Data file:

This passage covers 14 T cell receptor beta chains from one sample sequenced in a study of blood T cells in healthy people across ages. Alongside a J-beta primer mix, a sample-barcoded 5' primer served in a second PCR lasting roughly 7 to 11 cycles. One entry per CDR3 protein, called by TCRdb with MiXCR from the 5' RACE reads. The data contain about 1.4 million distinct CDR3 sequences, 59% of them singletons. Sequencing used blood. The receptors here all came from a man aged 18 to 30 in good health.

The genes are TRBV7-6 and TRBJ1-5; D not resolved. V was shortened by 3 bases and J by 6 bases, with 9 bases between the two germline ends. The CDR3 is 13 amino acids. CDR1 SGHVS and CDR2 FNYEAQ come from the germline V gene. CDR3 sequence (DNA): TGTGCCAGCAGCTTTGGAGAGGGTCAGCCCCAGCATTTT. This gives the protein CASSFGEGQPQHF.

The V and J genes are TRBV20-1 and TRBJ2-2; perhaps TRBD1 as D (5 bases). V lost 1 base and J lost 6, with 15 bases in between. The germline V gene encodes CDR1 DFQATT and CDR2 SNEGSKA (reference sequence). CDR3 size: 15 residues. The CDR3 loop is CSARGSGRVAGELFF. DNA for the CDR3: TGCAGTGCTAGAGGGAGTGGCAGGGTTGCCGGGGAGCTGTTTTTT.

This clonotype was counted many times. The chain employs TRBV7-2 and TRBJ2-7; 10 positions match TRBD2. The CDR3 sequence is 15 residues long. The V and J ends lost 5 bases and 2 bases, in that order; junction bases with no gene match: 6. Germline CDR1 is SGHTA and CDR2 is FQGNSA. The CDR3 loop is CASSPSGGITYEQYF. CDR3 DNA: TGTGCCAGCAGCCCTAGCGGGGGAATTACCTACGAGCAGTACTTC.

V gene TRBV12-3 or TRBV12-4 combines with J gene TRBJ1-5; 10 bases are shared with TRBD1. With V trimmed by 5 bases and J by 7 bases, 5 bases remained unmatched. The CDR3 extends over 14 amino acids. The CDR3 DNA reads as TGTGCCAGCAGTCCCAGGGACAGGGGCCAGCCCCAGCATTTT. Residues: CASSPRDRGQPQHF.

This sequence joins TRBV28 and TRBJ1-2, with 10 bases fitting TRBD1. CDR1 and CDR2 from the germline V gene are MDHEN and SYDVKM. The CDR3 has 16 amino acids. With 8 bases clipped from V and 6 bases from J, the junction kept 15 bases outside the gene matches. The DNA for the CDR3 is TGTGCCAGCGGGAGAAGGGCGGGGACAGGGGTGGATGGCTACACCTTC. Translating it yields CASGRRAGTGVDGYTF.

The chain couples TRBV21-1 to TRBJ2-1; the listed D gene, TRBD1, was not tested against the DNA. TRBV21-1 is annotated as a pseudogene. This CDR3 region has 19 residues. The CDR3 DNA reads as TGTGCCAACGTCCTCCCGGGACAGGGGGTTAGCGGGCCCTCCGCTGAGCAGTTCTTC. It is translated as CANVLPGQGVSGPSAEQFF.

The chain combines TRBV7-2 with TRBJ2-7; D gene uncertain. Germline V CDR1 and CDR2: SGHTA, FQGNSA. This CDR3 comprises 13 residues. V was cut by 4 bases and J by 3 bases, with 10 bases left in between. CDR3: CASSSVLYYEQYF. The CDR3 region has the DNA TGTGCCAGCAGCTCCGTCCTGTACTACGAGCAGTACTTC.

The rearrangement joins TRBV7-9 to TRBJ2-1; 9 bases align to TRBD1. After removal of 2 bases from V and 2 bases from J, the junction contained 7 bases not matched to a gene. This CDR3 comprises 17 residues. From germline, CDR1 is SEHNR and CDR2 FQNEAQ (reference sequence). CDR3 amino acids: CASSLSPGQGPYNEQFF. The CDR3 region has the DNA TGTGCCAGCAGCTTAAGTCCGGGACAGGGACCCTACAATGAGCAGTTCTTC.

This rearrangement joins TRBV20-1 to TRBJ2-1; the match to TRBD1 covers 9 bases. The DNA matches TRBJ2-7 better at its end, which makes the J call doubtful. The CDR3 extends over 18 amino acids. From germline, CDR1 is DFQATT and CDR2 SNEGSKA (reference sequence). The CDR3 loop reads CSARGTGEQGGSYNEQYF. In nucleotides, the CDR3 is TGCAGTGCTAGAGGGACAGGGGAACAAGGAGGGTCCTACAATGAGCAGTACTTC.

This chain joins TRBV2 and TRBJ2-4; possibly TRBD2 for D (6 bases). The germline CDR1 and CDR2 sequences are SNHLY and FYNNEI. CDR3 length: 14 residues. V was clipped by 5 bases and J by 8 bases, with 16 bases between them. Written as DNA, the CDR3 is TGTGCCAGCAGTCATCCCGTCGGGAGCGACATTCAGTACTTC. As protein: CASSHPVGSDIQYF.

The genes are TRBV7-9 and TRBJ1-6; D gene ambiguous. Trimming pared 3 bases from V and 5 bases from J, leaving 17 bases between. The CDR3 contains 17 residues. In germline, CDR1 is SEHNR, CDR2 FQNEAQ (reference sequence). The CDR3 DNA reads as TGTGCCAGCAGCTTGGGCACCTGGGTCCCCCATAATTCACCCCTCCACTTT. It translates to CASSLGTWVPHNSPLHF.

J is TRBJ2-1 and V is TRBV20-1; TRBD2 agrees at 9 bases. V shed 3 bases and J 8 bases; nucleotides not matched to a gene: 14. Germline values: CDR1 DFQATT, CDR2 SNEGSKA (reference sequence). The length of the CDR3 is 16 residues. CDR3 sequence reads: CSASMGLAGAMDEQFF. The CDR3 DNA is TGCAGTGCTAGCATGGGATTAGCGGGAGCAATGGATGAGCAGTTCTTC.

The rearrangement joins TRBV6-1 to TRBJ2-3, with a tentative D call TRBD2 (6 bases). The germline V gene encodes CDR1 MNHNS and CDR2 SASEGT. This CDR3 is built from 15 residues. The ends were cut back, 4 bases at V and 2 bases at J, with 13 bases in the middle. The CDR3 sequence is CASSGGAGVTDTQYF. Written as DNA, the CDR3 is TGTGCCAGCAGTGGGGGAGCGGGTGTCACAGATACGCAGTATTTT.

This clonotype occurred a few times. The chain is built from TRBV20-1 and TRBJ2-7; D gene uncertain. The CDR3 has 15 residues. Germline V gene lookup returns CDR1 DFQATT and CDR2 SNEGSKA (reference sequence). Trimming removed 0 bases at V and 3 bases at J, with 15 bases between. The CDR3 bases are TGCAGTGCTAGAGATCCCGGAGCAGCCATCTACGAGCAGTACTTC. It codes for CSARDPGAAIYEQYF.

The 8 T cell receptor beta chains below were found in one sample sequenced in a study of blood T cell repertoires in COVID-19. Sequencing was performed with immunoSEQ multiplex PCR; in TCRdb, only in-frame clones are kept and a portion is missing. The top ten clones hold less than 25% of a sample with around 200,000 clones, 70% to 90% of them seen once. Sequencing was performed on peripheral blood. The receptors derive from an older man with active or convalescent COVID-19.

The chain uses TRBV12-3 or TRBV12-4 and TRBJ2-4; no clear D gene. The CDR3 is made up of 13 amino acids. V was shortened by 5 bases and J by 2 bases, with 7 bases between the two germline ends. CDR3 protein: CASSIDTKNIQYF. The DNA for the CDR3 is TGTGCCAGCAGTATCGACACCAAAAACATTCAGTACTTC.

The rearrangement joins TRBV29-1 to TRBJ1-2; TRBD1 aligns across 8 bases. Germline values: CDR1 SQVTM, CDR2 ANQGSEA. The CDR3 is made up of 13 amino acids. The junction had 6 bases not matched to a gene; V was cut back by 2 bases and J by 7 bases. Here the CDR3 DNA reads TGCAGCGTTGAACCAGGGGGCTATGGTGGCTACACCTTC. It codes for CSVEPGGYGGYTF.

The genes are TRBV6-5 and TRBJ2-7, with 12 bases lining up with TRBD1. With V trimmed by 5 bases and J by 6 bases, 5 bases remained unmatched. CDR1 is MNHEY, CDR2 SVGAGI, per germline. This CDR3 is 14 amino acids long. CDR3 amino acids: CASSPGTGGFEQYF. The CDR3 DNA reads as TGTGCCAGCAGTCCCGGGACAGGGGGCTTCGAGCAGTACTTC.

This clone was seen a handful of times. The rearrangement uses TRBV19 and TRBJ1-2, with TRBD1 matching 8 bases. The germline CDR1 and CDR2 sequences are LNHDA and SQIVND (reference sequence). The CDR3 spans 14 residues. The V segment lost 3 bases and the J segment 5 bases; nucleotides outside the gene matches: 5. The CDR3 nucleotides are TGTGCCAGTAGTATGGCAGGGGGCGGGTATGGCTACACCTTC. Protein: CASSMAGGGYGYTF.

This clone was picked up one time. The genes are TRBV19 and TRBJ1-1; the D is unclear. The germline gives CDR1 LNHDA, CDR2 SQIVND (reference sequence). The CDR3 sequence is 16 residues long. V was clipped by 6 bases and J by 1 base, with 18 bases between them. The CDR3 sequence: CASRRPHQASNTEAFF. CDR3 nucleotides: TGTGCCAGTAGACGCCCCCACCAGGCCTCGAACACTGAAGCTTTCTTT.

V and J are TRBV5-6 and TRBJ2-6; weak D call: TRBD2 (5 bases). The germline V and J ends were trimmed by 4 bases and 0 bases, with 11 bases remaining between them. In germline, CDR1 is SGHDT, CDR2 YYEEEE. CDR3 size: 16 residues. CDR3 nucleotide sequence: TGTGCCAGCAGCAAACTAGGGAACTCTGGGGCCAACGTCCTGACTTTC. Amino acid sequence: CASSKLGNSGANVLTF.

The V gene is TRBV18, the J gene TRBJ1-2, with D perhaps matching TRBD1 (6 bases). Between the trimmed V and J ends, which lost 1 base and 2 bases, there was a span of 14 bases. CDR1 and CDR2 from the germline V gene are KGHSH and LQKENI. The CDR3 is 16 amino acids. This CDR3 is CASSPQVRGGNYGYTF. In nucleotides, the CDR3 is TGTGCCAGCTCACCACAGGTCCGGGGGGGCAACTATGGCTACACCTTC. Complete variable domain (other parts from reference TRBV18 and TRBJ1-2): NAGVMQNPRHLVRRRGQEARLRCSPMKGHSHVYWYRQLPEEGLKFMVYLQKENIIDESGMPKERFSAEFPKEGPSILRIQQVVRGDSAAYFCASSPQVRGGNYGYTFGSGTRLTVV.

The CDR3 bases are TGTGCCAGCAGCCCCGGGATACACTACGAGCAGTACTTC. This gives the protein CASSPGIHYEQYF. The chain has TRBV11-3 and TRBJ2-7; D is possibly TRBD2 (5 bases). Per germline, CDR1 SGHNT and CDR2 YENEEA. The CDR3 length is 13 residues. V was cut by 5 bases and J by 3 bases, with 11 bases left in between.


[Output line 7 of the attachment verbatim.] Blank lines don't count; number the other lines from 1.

The chain couples TRBV21-1 to TRBJ2-1; the listed D gene, TRBD1, was not tested against the DNA. TRBV21-1 is annotated as a pseudogene. This CDR3 region has 19 residues. The CDR3 DNA reads as TGTGCCAACGTCCTCCCGGGACAGGGGGTTAGCGGGCCCTCCGCTGAGCAGTTCTTC. It is translated as CANVLPGQGVSGPSAEQFF.